Emerging: Federico Heller - From Uncanny Valleys to Hollywood Hills

Updated: Jan 31

As audiences lament the death of a Hollywood that used to celebrate and elevate the best and brightest new voices and stories in film, the short film world is offering up new stories and new filmmakers promising to change the game. Federico Heller takes time out from his rapid ascension from freelance 3D compositor to feature film director for a one-on-one with Cameo Launch.


Watching the incredible achievement that is high concept short film Uncanny Valley, one can be forgiven for thinking that Federico Heller, the film’s writer and director, is a socially and politically driven artist. A fearless filmmaking warrior who pursues his vision heedless of the obstacles or consequences. But within a few minutes of speaking to the auteur of possibly the most scarily thought-provoking and intelligently action-packed short film of 2015, a picture emerges of a measured and level headed pragmatist; Someone who understands the importance of balancing artistic freedom with commercial viability. Despite cutting his teeth in film school in Buenos Aires, Federico was not blind to the difficulties in establishing himself as a filmmaker in Argentina.


With little to no support available for young people seeking a career in film, Federico instead turned to post production and digital compositing. “The whole scenario in Buenos Aires didn’t seem too eager to help filmmakers,” he explains. “The big industry that was moving and that was making money was advertising.” Interestingly, the birth of 3dar, the 3D animation company that has been the vehicle of Federico’s career and the platform from which Uncanny Valley would eventually be born, was rooted much more in practical necessity than in creative desire, leading Federico to collaborate with a partner who had literally been on his doorstep. “I started in an advertising agency and one of the biggest post-production houses in Buenos Aires. I started working as an intern there but after a while I felt I wanted to start my own project so I was a freelancer for about a year and a half. Then my brother (German Heller – executive producer of Uncanny Valley) [who] was working with 3D…wanted to start his own company as well. So…we got together after so many years and we found a way to combine his process with 3D animation and my process with digital compositing.” Foresight seems to have been a gift that played well into the fortunes of 3dar, as Federico spent much of the company’s infancy trying to convince advertising agencies that 3D animation and compositing was the future for their industry.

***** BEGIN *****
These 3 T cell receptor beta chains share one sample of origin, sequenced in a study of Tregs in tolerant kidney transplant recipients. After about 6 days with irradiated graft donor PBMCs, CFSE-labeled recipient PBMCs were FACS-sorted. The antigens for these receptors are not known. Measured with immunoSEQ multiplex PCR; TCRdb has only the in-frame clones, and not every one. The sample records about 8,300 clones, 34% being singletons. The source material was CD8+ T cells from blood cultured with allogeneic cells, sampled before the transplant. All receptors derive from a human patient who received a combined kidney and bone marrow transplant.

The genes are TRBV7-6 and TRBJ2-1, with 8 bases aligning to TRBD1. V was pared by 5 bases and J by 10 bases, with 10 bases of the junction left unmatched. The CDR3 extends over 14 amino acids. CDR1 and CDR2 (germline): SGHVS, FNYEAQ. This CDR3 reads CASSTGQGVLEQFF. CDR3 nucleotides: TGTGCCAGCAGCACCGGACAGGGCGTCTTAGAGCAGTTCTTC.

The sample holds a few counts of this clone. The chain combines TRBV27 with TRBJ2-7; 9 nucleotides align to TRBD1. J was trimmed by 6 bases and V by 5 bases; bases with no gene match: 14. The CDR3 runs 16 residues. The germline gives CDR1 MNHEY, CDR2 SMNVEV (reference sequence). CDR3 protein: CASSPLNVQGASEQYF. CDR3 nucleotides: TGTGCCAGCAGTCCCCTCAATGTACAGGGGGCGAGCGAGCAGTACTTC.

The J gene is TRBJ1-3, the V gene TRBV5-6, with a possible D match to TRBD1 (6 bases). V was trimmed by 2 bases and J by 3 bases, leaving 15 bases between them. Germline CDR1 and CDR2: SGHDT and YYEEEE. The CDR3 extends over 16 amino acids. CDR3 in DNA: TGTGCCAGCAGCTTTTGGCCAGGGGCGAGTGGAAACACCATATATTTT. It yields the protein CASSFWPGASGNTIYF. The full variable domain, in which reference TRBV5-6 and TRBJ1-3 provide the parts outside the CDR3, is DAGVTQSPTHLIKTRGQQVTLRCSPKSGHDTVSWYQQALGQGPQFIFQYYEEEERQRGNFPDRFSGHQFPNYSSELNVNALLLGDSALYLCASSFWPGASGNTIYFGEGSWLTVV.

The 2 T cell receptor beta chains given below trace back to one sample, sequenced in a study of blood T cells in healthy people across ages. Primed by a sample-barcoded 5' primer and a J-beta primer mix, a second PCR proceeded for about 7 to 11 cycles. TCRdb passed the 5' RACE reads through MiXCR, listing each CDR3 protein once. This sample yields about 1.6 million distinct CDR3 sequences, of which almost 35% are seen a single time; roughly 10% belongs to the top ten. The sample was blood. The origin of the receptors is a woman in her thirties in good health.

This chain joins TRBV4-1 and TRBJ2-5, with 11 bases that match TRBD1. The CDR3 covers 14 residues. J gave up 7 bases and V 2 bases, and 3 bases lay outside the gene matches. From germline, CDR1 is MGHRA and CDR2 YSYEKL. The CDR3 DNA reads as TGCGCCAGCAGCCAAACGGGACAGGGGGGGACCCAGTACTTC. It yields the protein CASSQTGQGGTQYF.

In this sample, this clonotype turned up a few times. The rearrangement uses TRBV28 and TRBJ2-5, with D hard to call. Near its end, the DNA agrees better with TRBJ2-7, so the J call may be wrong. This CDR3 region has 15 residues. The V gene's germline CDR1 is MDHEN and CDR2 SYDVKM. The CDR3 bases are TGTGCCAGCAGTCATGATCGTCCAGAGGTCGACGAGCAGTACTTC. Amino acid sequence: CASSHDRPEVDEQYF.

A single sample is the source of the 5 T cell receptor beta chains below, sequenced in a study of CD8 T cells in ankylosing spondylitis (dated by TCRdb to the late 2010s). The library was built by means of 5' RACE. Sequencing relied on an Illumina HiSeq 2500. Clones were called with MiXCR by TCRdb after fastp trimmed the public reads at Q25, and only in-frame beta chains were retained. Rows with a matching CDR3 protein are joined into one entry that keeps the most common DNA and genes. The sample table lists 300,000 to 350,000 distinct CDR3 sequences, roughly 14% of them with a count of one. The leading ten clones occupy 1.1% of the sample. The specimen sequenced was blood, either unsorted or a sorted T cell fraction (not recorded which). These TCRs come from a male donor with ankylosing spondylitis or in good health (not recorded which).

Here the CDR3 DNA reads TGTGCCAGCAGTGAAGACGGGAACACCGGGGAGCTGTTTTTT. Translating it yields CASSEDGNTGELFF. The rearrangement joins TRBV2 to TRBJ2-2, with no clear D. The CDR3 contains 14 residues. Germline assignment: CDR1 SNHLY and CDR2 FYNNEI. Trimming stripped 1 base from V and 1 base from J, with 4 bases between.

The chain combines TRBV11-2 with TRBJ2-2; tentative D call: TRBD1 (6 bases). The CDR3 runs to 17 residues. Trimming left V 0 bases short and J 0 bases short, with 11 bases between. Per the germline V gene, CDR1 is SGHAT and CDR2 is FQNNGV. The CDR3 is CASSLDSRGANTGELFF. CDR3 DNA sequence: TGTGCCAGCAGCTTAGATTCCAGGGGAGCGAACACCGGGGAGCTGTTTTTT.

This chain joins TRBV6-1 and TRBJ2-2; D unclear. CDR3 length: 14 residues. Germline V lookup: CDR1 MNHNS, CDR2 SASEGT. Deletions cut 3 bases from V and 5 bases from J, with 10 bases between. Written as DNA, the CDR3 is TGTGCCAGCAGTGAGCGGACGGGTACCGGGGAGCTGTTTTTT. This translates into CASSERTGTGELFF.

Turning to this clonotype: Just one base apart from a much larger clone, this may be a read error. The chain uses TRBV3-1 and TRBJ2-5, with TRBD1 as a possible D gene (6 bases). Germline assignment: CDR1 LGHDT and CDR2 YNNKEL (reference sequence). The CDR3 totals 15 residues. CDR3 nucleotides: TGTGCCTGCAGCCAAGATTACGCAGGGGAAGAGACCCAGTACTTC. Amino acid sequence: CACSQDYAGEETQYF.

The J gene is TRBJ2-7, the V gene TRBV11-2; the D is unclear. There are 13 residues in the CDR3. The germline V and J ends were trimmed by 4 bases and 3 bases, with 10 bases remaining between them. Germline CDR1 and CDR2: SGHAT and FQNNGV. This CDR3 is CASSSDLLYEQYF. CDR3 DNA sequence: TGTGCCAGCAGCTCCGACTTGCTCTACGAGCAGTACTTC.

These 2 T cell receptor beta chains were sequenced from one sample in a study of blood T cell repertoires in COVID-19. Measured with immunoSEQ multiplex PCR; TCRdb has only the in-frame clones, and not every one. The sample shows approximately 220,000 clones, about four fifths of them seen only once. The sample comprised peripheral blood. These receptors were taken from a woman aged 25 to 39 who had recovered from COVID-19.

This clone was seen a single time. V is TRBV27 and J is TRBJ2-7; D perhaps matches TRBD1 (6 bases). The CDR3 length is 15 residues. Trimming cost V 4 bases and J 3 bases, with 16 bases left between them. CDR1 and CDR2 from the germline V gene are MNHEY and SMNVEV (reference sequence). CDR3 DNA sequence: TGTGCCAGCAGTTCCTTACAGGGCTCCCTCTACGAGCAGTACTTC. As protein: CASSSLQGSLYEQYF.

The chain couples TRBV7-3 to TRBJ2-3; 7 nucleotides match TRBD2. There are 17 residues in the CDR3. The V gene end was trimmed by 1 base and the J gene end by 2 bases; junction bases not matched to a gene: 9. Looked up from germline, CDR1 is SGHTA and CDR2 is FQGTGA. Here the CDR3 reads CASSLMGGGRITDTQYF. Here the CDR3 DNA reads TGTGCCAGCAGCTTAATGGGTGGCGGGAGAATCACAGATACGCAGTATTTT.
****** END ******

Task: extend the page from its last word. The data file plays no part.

Thinking back to 3dar’s early days of pushing to land those all-important first clients, Federico remembers that, “3D was kind of a new tech and many of the other advertising agencies were a little scared about using 3D. So we had to encourage them…again and again and again…because there were sort of myths that it would take too long. At the beginning, people thought that it was just one aesthetic. Now as time passes by and you say 3D’ you don’t even know what you’re referring to. It’s like saying ‘computer generated’. You can use a computer in a billion different ways.” Given how intrinsically interwoven 3D graphics and animation is in filmmaking, even at a novice level, to say nothing of its importance in a sophisticated advertising campaign, Federico’s insistence in getting 3dar in on the ground floor of using this tool in the advertising medium seems like an act of supreme prescience. It is an act that paid off in spades as 3dar quickly racked up a host of big name clients including Seat, Dell, Sony, Ben & Jerry’s and many more. Despite the slow but steady ascension to the front line of post production prominence in South America, the question still hangs in the air as to whether the movie making bug that took Federico to film school in the first place was still alive and waiting for the opportunity to take centre stage.


“I was always a person that was trained to have desires that seemed possible,” he explains. “When you [leave] film school you don’t feel like you’re gonna make a movie soon. In South America it’s even worse. At some point I had to leave that aside and say ‘I’m twenty-something years old. I want to make some money and work at something that I like. So at some point you leave aside whatever fancy ideas you had. In a way I think that was good because it allowed me to focus on something that was tangible at the time.”